Monday, December 24, 2012

What the niqaab brings out in Canadians

This past weekend I attended "Reviving the Islamic Spirit," a major Islamic conference held in Toronto, Ontario, but attended by participants from all over the world.  One of the things I saw there that I had rarely seen before was sisters wearing the niqaab, or the Islamic face veil.  Now, wearing the face veil is not fard (compulsary), but it is something that you can receive extra reward for, if you are wearing it for the sake of Allah.  Some societies have made it compulsary - Saudi Arabia and Yemen, for instance - but in reality, it is not, but it is something that many sisters do in the west because they choose to emulate the Prophet Muhammad's (sallallahu alayhi wa salaam) wives.

In and amongst this, at the end of last week, the Supreme Court of Canada ruled that a woman who is/was testifying against her uncle and cousin for sexually assaulting her two decades ago must take off the veil because otherwise it denies the two men a fair trial.  Honestly, as a few lawyers said on a radio program on Friday afternoon, there are many people who can look you straight in the eye, lie through their teeth and you don't know the difference, because many times, the face does not give away whether or not they are lying on many occassions.

But here is what I have learned on this over the past few years of paying attention.

1) The media cannot be bothered to actually talk to a Muslim woman, let alone talk to a Muslim woman who wears the veil.  They make judgments and write articles and make assumptions about us (Muslim women) but actually bother to talk to us.  And if there's a Muslim woman on staff, they don't seem to bother in using her to write the article.  Maybe they figure she'd be too biased. But then, very nearly every one of the people they use to write them now are extremely biased the other way.  Barbara Kay in The National has proven this, yet again.  And, as always, they find Muslim "experts" to tell them that the niqaab is cultural, not religious, when in fact it is religious, but just not a compulsary part of Islam, as the prayers, giving charity, fasting, belief in tawheed and making hajj if possible are.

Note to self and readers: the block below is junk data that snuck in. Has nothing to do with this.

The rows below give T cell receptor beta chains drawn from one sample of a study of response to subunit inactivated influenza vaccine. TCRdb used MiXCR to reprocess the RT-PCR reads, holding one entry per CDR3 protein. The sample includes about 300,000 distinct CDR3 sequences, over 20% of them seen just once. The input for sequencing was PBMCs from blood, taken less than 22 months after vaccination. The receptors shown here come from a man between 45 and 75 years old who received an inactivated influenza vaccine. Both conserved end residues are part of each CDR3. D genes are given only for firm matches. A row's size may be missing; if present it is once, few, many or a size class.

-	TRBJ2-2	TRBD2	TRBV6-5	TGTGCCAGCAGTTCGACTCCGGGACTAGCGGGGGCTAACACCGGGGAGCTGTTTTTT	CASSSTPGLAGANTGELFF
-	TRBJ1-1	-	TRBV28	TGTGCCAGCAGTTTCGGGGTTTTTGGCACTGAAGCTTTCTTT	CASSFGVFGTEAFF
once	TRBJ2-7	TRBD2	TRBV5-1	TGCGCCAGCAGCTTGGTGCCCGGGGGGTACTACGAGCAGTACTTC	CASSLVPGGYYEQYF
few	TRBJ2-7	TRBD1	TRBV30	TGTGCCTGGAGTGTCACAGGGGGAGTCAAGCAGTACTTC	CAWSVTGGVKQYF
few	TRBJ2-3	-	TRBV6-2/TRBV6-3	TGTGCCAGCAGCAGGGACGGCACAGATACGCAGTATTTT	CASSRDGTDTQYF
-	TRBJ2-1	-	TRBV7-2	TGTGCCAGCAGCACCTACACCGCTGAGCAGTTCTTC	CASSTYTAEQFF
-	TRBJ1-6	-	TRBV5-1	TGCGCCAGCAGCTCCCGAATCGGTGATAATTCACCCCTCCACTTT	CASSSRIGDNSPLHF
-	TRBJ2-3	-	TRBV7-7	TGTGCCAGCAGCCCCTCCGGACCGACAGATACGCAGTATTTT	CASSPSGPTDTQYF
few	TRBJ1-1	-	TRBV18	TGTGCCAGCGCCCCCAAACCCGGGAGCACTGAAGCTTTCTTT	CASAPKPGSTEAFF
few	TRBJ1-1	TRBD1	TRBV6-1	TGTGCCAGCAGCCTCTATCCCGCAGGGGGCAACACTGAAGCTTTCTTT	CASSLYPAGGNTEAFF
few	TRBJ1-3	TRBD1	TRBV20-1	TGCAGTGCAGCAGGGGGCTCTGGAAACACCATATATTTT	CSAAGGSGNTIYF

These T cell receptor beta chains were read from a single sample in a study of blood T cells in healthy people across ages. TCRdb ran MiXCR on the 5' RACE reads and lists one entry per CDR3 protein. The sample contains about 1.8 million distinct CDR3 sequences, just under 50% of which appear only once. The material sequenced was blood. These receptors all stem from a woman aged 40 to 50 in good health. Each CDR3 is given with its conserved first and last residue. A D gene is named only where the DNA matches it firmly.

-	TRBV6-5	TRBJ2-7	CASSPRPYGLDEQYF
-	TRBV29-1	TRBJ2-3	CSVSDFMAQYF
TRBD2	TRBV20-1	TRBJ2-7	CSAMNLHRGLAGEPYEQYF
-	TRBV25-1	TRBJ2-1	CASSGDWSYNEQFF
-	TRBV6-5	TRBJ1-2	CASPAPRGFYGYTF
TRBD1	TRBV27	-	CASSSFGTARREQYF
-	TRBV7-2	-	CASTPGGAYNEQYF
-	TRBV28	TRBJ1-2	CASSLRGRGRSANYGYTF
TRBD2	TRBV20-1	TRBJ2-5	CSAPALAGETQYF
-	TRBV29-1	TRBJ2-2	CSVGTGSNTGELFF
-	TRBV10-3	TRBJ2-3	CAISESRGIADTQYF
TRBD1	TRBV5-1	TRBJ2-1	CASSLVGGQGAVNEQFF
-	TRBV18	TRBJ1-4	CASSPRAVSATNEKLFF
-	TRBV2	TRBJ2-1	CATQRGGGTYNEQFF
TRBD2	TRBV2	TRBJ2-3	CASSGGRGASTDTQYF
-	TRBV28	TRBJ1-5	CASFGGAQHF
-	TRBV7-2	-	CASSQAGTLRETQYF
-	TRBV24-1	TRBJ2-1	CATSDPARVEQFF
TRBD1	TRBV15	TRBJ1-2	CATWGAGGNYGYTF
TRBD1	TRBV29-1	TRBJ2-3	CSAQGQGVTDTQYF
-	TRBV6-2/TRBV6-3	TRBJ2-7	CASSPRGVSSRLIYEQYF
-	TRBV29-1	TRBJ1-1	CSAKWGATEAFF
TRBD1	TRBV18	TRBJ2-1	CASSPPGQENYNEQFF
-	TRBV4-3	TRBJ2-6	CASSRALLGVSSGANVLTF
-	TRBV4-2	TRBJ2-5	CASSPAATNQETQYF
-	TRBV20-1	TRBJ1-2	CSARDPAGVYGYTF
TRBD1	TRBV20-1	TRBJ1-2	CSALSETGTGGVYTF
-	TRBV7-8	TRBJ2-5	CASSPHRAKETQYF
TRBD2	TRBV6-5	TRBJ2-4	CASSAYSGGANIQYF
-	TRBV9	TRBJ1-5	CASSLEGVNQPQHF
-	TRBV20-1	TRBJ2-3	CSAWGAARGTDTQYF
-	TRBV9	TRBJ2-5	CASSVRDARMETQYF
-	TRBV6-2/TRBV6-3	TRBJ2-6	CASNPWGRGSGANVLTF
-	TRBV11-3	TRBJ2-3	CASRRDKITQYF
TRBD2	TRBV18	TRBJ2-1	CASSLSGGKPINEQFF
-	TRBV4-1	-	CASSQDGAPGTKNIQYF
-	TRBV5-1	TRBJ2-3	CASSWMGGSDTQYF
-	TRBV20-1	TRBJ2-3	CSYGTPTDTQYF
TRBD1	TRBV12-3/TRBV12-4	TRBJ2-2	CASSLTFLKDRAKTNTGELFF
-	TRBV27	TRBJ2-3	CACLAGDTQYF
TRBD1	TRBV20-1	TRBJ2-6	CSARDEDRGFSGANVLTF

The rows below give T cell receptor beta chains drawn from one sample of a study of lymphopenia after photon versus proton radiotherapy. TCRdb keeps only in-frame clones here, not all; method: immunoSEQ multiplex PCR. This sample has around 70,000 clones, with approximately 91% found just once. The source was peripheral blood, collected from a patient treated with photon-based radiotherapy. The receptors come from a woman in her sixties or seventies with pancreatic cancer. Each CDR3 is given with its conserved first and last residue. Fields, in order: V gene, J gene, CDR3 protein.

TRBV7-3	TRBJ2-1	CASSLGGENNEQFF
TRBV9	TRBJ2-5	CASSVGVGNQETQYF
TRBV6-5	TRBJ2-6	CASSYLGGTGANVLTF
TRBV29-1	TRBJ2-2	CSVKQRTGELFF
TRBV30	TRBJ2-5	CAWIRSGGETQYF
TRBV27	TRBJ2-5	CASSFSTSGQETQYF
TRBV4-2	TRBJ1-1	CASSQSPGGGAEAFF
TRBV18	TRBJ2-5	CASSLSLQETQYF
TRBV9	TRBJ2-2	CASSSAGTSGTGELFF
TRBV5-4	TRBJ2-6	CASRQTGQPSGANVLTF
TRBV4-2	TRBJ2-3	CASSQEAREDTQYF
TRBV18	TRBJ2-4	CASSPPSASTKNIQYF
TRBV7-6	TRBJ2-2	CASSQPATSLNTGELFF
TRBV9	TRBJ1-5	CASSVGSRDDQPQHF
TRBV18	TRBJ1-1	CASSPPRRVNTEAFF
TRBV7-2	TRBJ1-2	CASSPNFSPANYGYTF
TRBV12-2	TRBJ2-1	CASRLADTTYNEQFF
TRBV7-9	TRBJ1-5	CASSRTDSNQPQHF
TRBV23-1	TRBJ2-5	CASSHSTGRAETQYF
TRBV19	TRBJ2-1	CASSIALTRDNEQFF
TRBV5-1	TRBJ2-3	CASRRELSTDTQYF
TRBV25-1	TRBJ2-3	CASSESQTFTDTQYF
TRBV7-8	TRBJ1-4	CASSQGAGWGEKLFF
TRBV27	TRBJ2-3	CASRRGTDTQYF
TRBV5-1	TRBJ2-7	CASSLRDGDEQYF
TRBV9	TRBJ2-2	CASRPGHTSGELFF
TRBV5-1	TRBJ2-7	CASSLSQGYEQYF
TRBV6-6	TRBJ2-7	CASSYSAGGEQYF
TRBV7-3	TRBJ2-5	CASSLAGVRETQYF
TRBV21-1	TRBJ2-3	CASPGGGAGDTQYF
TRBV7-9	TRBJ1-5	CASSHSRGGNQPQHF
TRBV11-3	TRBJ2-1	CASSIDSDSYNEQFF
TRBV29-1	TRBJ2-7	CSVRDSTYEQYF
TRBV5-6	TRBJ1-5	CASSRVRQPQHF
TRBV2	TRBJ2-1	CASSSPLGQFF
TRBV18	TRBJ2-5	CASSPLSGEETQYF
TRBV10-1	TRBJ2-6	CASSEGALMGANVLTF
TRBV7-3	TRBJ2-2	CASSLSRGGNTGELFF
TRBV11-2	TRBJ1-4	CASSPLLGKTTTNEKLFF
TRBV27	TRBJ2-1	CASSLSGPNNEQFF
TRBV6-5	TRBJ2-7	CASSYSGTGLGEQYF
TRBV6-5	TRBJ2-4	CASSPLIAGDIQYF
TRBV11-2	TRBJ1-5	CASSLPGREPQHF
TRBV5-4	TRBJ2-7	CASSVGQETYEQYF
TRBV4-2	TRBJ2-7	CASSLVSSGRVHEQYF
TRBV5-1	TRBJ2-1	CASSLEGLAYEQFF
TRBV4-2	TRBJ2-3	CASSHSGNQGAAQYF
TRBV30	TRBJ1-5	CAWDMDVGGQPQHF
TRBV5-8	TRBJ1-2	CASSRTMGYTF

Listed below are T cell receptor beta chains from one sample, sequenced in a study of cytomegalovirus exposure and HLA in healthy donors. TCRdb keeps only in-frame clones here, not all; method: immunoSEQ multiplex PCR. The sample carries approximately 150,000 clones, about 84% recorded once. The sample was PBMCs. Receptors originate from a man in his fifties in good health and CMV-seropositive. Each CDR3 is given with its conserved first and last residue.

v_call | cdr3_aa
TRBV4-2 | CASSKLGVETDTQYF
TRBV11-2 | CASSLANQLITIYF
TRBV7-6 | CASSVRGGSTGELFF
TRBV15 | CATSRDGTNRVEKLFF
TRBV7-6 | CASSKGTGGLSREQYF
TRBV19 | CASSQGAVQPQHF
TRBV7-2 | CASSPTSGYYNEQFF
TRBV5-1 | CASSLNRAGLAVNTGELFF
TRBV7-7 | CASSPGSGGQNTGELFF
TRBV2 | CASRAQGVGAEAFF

2) Canadians are just as bigoted as Americans, even though they'd deny it until they're blue in the face.  Unfortunately, all you have to do is look at the comments after an article on Muslims on the websites for The National, The Toronto Star, The Globe & Mail and I'm guessing any other Canadian publication.  And those Muslims that do post back are attacked for defending their faith.  Yet we're the ones accused of doing the attacking.  Is it any wonder that many of us look at the general public with fear and trepidation?  We've seen the comments that have been made about us.  How do we know that you're not one of "those" Canadians?  You know, the ones that can be polite and kind to your face, but behind your back are making rude, nasty, racist, bigoted comments.  I have seen Canadians comment on these articles that they want the government to ban the face veil and make it illegal in Canada.  Well, quite frankly, I'd like to make it illegal to walk around in tight fitting, revealing clothes because I don't want to see that much of anyone's body.  Oh but wait - I'd be accused of trying to shove my religion down someone's throat.  Yet the reverse, where people try to take my religion away from me, is apparently okay, so that's where we get into the bigoted and hypocritical.

3) Many of the sisters that I have met that choose (yes, choose) to wear niqaab are told to "go back to their own country" but that creates an issue.  Why?  Because many of these sisters are born and raised Canadian. They choose to start wearing the face veil to emulate the Prophet's (sallallahu alayhi wa salaam) wives, not because they're from another country or trying to be part of another culture.  There are Arabs, Malaysians, Pakistanis, Indonesians, as well as Canadians, Americans, Brits, Australians and other born and raised westerners who have chosen to wear the niqaab.  So when those that can't see past this simple piece of cloth yell at these women to go back to their own country, when they're in their own country, where would you like these women to go?

We have, so far, been fortunate to have a government that knows that banning a religious piece of clothing would make them look just as bad as the governments that force the woman to wear them, not allowing the woman to make the choice.  The Canadians that yell for it to be banned, the Canadians that yell for the women that choose to wear it to go back to their own country (even when they are in their own country), they are just as bad as the fundamentalists that we moderate Muslims fight against only in the opposite direction, the direction of removal of religion instead of becoming a fundamentalist of the religion.

Canadians need to wake up and realize one very important thing - if they are going to call for the removal of another Canadian's rights as guaranteed under the Charter of Rights and Freedoms, they need to remember that someday, someone will come along and yell and scream for the removal of a right they hold sacred, or restrictions put on their lives in ways that is done in other parts of the world, and just as no one, it seems, is willing to stand up for the woman who are wearing the face veil by choice, and are harming no one in doing so.

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